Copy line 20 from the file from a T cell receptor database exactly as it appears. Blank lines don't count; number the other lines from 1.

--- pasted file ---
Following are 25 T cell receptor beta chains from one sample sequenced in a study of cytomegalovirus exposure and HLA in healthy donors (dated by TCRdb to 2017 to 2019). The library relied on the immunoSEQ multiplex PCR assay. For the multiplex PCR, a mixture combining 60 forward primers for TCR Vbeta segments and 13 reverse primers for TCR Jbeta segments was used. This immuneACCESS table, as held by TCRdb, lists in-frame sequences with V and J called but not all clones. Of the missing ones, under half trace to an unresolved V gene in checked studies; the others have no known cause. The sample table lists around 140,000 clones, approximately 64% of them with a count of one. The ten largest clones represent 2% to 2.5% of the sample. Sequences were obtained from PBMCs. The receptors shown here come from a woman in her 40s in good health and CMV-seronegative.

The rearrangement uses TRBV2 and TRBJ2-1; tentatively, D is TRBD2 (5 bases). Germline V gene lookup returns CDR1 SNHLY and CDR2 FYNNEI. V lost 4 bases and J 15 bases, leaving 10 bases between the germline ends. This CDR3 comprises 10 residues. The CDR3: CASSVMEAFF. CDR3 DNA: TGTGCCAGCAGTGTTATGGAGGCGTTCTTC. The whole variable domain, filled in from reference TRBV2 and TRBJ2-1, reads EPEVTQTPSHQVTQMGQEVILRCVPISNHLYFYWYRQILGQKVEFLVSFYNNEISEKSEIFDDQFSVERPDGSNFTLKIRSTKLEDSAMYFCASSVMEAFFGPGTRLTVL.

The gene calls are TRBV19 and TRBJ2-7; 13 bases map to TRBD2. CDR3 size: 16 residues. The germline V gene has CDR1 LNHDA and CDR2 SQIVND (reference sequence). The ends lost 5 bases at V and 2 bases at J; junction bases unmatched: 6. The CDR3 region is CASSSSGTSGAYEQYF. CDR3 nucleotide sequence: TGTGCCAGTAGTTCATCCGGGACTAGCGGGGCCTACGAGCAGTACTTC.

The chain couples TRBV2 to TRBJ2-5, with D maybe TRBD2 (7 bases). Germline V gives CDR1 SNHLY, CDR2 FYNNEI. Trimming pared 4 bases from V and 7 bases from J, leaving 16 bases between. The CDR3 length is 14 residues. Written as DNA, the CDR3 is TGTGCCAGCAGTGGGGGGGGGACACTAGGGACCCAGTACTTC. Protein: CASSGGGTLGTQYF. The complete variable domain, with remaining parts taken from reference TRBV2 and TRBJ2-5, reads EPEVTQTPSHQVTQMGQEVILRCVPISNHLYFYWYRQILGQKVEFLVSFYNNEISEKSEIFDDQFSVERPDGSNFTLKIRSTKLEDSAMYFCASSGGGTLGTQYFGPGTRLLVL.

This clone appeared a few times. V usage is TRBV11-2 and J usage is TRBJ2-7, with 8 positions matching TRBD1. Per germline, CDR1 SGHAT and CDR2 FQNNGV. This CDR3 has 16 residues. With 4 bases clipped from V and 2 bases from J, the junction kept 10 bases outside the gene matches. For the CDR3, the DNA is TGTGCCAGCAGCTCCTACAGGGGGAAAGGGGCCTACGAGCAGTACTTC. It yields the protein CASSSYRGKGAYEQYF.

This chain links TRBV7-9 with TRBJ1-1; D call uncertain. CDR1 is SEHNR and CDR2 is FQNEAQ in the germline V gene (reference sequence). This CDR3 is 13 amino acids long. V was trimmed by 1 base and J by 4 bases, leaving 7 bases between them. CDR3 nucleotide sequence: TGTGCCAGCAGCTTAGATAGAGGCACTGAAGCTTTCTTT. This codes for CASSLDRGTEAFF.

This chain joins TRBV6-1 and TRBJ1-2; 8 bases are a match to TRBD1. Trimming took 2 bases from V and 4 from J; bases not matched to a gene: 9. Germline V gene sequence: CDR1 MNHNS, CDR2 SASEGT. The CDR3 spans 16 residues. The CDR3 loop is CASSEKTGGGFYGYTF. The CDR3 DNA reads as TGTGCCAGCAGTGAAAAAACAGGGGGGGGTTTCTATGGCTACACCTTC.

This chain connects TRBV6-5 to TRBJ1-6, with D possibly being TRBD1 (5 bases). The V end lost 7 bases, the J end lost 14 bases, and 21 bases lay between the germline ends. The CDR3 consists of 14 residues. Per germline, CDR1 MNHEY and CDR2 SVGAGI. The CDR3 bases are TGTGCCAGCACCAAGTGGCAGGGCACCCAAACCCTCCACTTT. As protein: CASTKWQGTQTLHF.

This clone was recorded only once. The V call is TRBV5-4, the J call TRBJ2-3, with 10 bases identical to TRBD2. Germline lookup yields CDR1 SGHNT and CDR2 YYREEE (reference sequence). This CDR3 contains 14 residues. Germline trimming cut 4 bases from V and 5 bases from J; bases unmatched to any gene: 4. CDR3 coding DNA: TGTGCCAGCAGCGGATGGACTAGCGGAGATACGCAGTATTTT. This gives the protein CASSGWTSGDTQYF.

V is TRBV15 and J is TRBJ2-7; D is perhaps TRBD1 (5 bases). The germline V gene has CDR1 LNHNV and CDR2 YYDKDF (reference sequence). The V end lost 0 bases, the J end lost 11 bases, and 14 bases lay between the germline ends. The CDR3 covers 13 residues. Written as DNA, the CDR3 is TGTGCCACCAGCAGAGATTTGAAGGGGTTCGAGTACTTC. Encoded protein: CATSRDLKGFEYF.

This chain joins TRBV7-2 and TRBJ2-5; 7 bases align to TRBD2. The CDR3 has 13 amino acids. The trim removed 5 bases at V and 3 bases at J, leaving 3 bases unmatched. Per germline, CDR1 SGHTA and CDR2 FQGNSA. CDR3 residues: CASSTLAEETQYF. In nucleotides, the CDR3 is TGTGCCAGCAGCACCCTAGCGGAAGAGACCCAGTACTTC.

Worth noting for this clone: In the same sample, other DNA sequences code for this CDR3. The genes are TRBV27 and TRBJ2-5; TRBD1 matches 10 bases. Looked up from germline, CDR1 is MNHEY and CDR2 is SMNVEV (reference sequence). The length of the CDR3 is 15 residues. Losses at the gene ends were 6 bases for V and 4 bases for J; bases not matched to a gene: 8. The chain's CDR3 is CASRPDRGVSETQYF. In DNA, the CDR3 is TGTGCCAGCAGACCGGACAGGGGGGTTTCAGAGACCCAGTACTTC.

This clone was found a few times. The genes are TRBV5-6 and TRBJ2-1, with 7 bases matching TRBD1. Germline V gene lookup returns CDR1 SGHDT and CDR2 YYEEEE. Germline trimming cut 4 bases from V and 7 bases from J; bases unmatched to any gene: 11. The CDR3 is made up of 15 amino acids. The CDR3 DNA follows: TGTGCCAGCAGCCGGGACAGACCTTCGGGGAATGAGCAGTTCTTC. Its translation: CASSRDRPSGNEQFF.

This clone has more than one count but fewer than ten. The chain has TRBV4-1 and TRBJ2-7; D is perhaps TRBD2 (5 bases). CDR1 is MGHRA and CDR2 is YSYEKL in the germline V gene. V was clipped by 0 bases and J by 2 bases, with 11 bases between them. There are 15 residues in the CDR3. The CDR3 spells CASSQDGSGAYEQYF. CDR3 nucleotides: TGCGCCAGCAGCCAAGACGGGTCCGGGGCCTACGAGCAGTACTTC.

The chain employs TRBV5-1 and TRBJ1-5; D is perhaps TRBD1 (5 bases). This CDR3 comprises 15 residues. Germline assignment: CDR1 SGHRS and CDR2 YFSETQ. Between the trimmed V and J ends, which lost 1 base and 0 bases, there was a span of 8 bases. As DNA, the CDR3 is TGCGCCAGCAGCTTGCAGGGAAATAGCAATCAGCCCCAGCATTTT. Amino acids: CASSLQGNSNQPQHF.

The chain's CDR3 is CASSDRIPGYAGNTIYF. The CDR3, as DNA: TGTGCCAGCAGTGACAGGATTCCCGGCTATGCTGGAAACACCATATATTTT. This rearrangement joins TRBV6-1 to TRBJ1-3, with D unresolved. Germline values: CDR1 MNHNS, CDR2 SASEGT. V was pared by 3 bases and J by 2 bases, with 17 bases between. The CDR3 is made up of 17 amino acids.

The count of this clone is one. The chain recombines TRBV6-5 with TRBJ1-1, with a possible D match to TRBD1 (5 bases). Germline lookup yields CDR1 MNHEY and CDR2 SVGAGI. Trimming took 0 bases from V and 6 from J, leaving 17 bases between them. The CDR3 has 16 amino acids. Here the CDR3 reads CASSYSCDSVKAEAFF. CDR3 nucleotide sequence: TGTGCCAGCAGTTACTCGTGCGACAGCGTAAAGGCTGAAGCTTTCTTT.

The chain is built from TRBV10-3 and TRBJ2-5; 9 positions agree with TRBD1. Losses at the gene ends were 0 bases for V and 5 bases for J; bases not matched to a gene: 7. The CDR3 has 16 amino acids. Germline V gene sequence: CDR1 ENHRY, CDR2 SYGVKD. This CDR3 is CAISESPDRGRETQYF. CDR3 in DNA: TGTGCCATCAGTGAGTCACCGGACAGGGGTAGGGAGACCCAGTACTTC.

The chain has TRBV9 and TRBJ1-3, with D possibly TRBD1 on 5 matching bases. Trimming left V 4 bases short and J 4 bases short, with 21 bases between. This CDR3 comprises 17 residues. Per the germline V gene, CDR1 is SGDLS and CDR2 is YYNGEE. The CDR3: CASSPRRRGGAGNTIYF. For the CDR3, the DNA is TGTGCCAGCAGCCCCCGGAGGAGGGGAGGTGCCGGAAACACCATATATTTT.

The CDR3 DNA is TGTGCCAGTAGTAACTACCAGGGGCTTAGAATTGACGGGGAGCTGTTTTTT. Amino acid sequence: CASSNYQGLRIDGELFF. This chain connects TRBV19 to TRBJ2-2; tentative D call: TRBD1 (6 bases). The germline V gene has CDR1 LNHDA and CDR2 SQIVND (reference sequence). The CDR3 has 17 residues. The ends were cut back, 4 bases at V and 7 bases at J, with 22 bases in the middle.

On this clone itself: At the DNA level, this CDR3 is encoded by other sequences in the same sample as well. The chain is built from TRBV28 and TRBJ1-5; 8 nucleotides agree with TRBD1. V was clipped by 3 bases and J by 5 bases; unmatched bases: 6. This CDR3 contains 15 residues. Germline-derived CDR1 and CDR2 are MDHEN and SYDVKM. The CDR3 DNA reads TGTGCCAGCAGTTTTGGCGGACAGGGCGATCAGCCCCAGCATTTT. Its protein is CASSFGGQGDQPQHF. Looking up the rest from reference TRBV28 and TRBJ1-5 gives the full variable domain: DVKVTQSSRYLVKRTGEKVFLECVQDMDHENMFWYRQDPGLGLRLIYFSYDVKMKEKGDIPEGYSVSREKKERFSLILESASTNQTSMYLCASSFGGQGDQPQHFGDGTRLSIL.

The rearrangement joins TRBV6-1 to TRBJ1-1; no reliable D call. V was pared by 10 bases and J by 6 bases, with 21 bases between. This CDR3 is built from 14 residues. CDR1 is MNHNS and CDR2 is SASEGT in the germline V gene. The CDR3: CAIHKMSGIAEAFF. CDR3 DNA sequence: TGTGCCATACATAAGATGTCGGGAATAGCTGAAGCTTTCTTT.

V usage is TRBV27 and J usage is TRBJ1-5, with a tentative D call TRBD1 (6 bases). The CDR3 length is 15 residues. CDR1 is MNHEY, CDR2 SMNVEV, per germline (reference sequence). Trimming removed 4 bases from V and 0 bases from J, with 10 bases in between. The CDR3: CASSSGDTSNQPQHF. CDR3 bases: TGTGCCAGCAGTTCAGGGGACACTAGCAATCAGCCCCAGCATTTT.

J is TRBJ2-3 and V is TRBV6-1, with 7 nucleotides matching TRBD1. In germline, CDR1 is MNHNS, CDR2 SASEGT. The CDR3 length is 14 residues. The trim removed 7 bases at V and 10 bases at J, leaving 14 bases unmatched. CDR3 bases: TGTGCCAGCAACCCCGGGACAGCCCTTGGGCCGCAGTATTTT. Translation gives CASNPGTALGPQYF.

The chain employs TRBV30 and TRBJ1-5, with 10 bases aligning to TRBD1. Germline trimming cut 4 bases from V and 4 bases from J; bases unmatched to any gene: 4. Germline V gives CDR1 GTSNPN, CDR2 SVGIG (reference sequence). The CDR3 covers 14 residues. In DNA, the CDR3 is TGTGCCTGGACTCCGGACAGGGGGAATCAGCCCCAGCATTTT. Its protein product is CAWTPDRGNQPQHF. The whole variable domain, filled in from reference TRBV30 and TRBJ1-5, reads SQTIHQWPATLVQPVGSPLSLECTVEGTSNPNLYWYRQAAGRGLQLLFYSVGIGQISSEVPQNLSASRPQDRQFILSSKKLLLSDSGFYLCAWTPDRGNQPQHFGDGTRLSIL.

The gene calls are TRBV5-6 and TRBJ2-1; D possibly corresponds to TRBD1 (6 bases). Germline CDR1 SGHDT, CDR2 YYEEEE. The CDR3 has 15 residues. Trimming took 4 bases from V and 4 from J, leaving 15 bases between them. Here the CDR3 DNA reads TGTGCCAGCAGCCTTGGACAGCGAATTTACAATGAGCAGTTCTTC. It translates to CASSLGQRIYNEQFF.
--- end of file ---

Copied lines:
The CDR3 DNA is TGTGCCAGTAGTAACTACCAGGGGCTTAGAATTGACGGGGAGCTGTTTTTT. Amino acid sequence: CASSNYQGLRIDGELFF. This chain connects TRBV19 to TRBJ2-2; tentative D call: TRBD1 (6 bases). The germline V gene has CDR1 LNHDA and CDR2 SQIVND (reference sequence). The CDR3 has 17 residues. The ends were cut back, 4 bases at V and 7 bases at J, with 22 bases in the middle.